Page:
Sunday, December 19, 2021

Cottonlandia: Southern Lit For YA?

Copy provided by NetGalley

Publication Date: January 11, 2022

A New York City rich kid ends up penniless on a cotton farm in Mississippi. That description at NetGalley, combined with the cover illustration, attracted me to Cottonlandia by Watt Key. It's a city mouse/country mouse, fish-out-of-water story, but one that's not played for laughs in the Green Acres mold. Also, there's no dealing with a traditional high school situation and friends here. No bullies, no teacher problems, no sports, no sibling rivalries. Not your same old, same old YA.

Fifteen-year-old Win Canterbury is not your same old, same old YA male, either. He is self-centered, self-involved, selfish, entitled, and immature and demanding. He most definitely is not the likable character required for readers to identify with. I loved him. He might not be someone I'd like to know personally, but I loved him in this book, because he was different. His unpleasantness, however, doesn't alter the fact that he has also been abandoned, though not your traditional abandonment on the side of the street. The reason for the abandonment is unique as well.

Just before Christmas sometime in the 1990s, Win's wealthy father informs him that he's sending him down to visit his sickly grandmother in Mississippi for a few days. Win doesn't know the woman. He's only been to Mississippi once. His father is insistent. So Win is handed off to a flight attendant in New York, takes three planes to get to his destination, where he is met at the airport by John Case, the farmer who has been renting the Canterbury family's property, Cottonlandia, for decades. The farm is a going concern as a cotton plantation/farm, but the family house is sort of rotting around its owner, who is sort of rotting away herself. Not exactly a southern mansion, though it and the grandmother have clearly seen better days. Win is dropped into this world where he can't even get food he's used to, and after a few days he learns that he has to stay there. He has nowhere else to go.

The 1990s setting makes Cottonlandia believable. The Internet was not then what it is now and teenagers were not connected with phones and social media, so Win's isolation  makes sense. An old lady with no TV and only one phone she doesn't want to use would be eccentric at that time but still possible.

In a more formulaic YA book, Win and his creepy grandmother would develop a deep, meaningful relationship. Not here, thank goodness. Or living at Cottonlandia would awaken some kind of instinctual love for the family property. Again, no. Instead, Win's boredom and dependence on John Case, as his contact with his old world, eventually leads to his involvement with the people he now finds himself stuck with. He eventually rejects those who should have cared for him and didn't and embraces those who provided him with care when he needed it.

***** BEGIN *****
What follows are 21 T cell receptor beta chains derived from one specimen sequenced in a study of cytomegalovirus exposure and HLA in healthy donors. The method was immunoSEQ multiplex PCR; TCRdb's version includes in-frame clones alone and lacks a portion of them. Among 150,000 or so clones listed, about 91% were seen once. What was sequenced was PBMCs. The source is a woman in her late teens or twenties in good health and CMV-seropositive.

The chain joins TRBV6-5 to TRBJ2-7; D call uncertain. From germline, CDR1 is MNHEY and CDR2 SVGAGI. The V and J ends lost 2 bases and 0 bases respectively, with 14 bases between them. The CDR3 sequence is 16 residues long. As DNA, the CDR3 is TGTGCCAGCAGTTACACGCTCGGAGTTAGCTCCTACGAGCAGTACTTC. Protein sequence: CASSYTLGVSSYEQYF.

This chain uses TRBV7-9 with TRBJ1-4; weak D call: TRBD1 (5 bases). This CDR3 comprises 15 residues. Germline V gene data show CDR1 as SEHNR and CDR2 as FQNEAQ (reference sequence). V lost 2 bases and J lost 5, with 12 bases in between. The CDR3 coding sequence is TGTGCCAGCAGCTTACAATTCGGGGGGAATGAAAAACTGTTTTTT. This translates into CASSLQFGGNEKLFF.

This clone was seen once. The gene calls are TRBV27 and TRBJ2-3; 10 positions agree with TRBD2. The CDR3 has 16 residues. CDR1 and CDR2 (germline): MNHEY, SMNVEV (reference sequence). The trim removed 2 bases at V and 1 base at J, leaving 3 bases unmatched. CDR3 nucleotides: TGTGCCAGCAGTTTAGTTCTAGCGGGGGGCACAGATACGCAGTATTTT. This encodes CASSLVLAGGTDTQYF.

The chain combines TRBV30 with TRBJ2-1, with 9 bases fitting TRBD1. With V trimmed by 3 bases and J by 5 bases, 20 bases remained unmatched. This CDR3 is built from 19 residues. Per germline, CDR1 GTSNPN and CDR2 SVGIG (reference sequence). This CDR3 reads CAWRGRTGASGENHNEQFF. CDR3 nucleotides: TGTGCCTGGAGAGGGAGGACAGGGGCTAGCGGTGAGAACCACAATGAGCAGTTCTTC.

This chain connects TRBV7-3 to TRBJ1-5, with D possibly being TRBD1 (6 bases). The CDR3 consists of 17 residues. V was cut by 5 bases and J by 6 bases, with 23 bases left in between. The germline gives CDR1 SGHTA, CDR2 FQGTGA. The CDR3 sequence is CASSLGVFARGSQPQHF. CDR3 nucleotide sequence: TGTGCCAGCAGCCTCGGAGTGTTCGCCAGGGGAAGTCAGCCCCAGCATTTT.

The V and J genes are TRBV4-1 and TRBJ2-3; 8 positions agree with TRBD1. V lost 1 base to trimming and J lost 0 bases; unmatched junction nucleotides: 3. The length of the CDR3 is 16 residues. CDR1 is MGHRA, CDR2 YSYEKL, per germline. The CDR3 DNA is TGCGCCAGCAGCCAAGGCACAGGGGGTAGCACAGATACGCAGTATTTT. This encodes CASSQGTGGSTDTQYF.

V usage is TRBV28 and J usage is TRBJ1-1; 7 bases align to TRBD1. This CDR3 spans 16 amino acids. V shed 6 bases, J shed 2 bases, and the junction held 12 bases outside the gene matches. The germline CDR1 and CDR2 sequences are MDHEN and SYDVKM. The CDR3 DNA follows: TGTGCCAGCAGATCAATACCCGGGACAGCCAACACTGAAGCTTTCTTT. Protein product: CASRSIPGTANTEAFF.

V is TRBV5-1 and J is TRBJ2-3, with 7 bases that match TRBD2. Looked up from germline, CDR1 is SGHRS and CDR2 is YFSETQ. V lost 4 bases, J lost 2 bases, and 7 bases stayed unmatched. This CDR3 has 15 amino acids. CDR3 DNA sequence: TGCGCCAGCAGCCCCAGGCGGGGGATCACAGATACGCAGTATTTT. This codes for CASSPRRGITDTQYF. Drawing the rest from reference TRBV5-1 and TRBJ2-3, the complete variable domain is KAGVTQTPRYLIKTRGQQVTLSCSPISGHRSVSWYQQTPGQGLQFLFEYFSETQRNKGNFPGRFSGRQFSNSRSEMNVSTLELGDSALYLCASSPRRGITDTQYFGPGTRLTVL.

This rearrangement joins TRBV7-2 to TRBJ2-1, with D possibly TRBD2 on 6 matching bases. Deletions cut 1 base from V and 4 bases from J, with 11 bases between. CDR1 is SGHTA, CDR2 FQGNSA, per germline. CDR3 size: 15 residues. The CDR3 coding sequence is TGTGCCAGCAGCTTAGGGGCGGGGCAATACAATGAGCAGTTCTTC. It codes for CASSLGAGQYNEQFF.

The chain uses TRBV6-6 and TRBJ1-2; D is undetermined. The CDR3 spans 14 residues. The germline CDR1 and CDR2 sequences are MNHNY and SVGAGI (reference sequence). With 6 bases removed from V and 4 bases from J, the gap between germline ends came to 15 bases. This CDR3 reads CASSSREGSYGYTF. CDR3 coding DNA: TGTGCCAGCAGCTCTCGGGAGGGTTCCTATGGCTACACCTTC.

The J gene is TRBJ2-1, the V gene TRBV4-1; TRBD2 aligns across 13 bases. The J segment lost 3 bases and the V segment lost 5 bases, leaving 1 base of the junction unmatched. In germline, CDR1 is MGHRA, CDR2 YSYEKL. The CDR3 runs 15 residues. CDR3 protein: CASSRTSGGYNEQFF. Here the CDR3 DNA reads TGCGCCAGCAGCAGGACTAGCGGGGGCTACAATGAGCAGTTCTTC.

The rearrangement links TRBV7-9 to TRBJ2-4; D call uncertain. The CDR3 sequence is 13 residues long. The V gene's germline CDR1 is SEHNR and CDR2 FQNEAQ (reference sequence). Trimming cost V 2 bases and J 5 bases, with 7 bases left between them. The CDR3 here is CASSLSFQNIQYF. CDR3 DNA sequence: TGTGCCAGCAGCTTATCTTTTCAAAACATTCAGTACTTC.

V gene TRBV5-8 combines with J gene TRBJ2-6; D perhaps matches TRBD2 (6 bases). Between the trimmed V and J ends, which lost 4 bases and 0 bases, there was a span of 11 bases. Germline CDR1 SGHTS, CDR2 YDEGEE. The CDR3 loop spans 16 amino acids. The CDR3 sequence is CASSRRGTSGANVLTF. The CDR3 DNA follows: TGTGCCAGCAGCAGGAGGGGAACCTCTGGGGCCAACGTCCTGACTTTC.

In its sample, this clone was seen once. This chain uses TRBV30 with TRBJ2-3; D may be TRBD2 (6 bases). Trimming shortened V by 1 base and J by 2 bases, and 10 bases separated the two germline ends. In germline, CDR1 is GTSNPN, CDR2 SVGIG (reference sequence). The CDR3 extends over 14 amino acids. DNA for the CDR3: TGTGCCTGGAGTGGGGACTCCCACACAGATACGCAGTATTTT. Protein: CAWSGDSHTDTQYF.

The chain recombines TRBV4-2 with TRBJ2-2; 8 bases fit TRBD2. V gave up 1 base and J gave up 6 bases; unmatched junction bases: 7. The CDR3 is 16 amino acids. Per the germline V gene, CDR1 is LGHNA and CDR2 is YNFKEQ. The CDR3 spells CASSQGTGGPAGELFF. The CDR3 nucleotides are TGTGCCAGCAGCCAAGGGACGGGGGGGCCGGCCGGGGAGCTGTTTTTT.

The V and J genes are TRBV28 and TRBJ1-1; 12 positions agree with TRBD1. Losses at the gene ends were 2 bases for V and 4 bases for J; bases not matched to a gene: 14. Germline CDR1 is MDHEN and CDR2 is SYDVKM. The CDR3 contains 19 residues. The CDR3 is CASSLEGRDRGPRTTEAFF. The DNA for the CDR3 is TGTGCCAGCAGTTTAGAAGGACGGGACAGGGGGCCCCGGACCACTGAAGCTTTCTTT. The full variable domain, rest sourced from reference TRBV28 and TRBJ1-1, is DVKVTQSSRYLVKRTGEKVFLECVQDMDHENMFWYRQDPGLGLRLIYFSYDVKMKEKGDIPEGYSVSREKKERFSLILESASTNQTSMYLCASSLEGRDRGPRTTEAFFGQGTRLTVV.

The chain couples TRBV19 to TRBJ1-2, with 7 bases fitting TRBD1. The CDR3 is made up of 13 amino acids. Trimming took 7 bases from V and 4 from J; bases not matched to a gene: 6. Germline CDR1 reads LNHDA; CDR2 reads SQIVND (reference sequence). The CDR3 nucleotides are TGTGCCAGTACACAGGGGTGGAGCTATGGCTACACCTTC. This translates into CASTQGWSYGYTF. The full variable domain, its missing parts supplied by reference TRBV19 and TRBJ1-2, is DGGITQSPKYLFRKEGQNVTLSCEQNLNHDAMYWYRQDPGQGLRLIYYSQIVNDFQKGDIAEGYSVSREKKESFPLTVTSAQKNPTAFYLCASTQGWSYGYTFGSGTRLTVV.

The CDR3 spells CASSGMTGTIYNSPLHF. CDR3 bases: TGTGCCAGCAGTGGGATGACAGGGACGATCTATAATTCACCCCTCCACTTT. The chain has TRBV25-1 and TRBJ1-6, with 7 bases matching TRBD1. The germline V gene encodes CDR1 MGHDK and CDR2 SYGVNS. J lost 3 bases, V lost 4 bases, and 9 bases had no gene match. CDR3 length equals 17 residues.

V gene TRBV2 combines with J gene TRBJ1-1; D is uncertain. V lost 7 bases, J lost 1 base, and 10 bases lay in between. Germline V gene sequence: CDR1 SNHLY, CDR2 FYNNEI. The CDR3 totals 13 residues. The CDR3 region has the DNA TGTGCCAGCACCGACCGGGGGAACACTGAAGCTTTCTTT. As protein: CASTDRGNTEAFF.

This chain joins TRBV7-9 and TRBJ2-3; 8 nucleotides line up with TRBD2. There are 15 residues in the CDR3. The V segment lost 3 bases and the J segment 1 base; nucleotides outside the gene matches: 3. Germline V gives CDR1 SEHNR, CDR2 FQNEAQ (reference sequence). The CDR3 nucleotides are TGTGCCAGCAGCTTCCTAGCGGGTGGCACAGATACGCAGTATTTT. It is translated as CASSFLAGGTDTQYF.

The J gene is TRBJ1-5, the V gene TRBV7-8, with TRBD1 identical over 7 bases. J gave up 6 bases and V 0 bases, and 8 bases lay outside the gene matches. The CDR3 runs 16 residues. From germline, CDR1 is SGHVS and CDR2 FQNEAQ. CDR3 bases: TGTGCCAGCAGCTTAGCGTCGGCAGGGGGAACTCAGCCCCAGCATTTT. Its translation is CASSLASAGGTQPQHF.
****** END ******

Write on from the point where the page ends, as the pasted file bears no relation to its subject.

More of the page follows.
If I knew more about southern regional writing, I might suggest that Cottonlandia is southern lit for YA. Place and world view are hugely important in the story, and the place is in the south. There's a lot of description, which is something I usually skim. I didn't here. Seriously, I actually read about cotton farming and blowing up beaver dams. (Aside: I am not fond of beavers.) I felt I was being exposed to something new for me, read everything, and looked forward to getting back to the book between reading sessions. Some people might argue that the climax of the story wasn't climactic enough, but there's a reality to that. Plus, if you had any involvement with construction at the end of the last century, the issue Win uses to get what he wants is entirely believable. It used to be a very big deal and may still be, though maybe not so much here in New England.

The author, who has published successfully with traditional publishers, says in a note that he published Cottonlandia himself. It can be hard for self-published books to attract attention. I hope that this one gets some.

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